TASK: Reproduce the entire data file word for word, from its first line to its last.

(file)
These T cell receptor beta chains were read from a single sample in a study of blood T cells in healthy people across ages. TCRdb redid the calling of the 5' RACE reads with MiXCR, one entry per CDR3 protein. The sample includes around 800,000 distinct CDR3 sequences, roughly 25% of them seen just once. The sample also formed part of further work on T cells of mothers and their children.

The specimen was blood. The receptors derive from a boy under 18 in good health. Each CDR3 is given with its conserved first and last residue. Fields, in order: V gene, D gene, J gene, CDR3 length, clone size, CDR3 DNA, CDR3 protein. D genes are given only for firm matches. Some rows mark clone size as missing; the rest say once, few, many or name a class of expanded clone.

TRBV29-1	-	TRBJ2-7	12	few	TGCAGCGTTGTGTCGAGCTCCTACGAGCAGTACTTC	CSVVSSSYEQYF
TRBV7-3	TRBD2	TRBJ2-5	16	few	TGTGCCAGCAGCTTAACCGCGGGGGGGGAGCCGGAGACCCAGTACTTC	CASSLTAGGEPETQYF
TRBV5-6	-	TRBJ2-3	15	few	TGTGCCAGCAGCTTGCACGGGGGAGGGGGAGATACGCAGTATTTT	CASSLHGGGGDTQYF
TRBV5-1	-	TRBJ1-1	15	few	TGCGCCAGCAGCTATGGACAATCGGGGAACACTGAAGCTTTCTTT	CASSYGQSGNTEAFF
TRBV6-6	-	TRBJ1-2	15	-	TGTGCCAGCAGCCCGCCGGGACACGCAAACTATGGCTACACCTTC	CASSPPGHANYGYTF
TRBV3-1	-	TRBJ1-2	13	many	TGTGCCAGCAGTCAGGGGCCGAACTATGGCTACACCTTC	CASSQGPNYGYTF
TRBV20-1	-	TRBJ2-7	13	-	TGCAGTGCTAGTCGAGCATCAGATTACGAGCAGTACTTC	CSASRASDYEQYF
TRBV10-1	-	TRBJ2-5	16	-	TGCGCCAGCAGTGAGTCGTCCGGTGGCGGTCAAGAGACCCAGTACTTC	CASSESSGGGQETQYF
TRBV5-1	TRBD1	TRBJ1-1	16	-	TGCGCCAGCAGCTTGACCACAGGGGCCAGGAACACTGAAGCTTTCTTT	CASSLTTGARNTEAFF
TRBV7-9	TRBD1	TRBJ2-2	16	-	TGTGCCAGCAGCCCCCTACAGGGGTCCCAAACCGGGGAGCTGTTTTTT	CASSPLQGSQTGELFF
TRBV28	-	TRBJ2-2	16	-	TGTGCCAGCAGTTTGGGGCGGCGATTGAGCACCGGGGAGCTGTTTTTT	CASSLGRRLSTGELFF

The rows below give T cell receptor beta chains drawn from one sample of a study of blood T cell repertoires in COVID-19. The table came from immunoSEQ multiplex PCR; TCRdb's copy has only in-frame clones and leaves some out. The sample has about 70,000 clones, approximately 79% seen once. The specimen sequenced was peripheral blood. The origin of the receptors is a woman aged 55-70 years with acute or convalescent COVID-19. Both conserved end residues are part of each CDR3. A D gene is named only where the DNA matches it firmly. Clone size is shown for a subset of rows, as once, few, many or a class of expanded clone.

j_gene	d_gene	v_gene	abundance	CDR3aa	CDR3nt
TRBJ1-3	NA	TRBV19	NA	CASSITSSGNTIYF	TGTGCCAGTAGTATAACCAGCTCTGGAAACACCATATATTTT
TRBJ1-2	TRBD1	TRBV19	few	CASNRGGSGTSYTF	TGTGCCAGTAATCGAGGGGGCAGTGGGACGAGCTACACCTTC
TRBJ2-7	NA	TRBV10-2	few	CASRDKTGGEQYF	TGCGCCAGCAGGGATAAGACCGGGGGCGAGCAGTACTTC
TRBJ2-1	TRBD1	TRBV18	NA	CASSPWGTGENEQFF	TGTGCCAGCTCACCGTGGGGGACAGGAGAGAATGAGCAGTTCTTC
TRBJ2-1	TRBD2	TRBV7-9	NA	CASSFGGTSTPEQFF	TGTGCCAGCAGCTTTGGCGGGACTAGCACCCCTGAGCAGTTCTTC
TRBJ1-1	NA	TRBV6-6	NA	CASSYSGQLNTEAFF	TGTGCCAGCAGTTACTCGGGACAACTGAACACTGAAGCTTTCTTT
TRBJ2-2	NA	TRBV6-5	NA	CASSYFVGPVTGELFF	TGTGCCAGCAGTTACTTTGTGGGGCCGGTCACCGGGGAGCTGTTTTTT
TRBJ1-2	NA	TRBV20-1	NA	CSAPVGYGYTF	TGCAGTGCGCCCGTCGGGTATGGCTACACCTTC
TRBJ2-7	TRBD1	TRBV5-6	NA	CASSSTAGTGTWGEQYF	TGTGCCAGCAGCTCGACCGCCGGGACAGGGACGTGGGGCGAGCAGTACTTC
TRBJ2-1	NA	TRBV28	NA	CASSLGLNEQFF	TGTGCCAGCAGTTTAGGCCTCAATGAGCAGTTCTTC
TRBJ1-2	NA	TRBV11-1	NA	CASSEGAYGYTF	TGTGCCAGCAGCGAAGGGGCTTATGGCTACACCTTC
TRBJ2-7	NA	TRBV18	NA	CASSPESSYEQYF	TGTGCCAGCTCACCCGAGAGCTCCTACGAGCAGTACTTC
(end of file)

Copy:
These T cell receptor beta chains were read from a single sample in a study of blood T cells in healthy people across ages. TCRdb redid the calling of the 5' RACE reads with MiXCR, one entry per CDR3 protein. The sample includes around 800,000 distinct CDR3 sequences, roughly 25% of them seen just once. The sample also formed part of further work on T cells of mothers and their children.

The specimen was blood. The receptors derive from a boy under 18 in good health. Each CDR3 is given with its conserved first and last residue. Fields, in order: V gene, D gene, J gene, CDR3 length, clone size, CDR3 DNA, CDR3 protein. D genes are given only for firm matches. Some rows mark clone size as missing; the rest say once, few, many or name a class of expanded clone.

TRBV29-1	-	TRBJ2-7	12	few	TGCAGCGTTGTGTCGAGCTCCTACGAGCAGTACTTC	CSVVSSSYEQYF
TRBV7-3	TRBD2	TRBJ2-5	16	few	TGTGCCAGCAGCTTAACCGCGGGGGGGGAGCCGGAGACCCAGTACTTC	CASSLTAGGEPETQYF
TRBV5-6	-	TRBJ2-3	15	few	TGTGCCAGCAGCTTGCACGGGGGAGGGGGAGATACGCAGTATTTT	CASSLHGGGGDTQYF
TRBV5-1	-	TRBJ1-1	15	few	TGCGCCAGCAGCTATGGACAATCGGGGAACACTGAAGCTTTCTTT	CASSYGQSGNTEAFF
TRBV6-6	-	TRBJ1-2	15	-	TGTGCCAGCAGCCCGCCGGGACACGCAAACTATGGCTACACCTTC	CASSPPGHANYGYTF
TRBV3-1	-	TRBJ1-2	13	many	TGTGCCAGCAGTCAGGGGCCGAACTATGGCTACACCTTC	CASSQGPNYGYTF
TRBV20-1	-	TRBJ2-7	13	-	TGCAGTGCTAGTCGAGCATCAGATTACGAGCAGTACTTC	CSASRASDYEQYF
TRBV10-1	-	TRBJ2-5	16	-	TGCGCCAGCAGTGAGTCGTCCGGTGGCGGTCAAGAGACCCAGTACTTC	CASSESSGGGQETQYF
TRBV5-1	TRBD1	TRBJ1-1	16	-	TGCGCCAGCAGCTTGACCACAGGGGCCAGGAACACTGAAGCTTTCTTT	CASSLTTGARNTEAFF
TRBV7-9	TRBD1	TRBJ2-2	16	-	TGTGCCAGCAGCCCCCTACAGGGGTCCCAAACCGGGGAGCTGTTTTTT	CASSPLQGSQTGELFF
TRBV28	-	TRBJ2-2	16	-	TGTGCCAGCAGTTTGGGGCGGCGATTGAGCACCGGGGAGCTGTTTTTT	CASSLGRRLSTGELFF

The rows below give T cell receptor beta chains drawn from one sample of a study of blood T cell repertoires in COVID-19. The table came from immunoSEQ multiplex PCR; TCRdb's copy has only in-frame clones and leaves some out. The sample has about 70,000 clones, approximately 79% seen once. The specimen sequenced was peripheral blood. The origin of the receptors is a woman aged 55-70 years with acute or convalescent COVID-19. Both conserved end residues are part of each CDR3. A D gene is named only where the DNA matches it firmly. Clone size is shown for a subset of rows, as once, few, many or a class of expanded clone.

j_gene	d_gene	v_gene	abundance	CDR3aa	CDR3nt
TRBJ1-3	NA	TRBV19	NA	CASSITSSGNTIYF	TGTGCCAGTAGTATAACCAGCTCTGGAAACACCATATATTTT
TRBJ1-2	TRBD1	TRBV19	few	CASNRGGSGTSYTF	TGTGCCAGTAATCGAGGGGGCAGTGGGACGAGCTACACCTTC
TRBJ2-7	NA	TRBV10-2	few	CASRDKTGGEQYF	TGCGCCAGCAGGGATAAGACCGGGGGCGAGCAGTACTTC
TRBJ2-1	TRBD1	TRBV18	NA	CASSPWGTGENEQFF	TGTGCCAGCTCACCGTGGGGGACAGGAGAGAATGAGCAGTTCTTC
TRBJ2-1	TRBD2	TRBV7-9	NA	CASSFGGTSTPEQFF	TGTGCCAGCAGCTTTGGCGGGACTAGCACCCCTGAGCAGTTCTTC
TRBJ1-1	NA	TRBV6-6	NA	CASSYSGQLNTEAFF	TGTGCCAGCAGTTACTCGGGACAACTGAACACTGAAGCTTTCTTT
TRBJ2-2	NA	TRBV6-5	NA	CASSYFVGPVTGELFF	TGTGCCAGCAGTTACTTTGTGGGGCCGGTCACCGGGGAGCTGTTTTTT
TRBJ1-2	NA	TRBV20-1	NA	CSAPVGYGYTF	TGCAGTGCGCCCGTCGGGTATGGCTACACCTTC
TRBJ2-7	TRBD1	TRBV5-6	NA	CASSSTAGTGTWGEQYF	TGTGCCAGCAGCTCGACCGCCGGGACAGGGACGTGGGGCGAGCAGTACTTC
TRBJ2-1	NA	TRBV28	NA	CASSLGLNEQFF	TGTGCCAGCAGTTTAGGCCTCAATGAGCAGTTCTTC
TRBJ1-2	NA	TRBV11-1	NA	CASSEGAYGYTF	TGTGCCAGCAGCGAAGGGGCTTATGGCTACACCTTC
TRBJ2-7	NA	TRBV18	NA	CASSPESSYEQYF	TGTGCCAGCTCACCCGAGAGCTCCTACGAGCAGTACTTC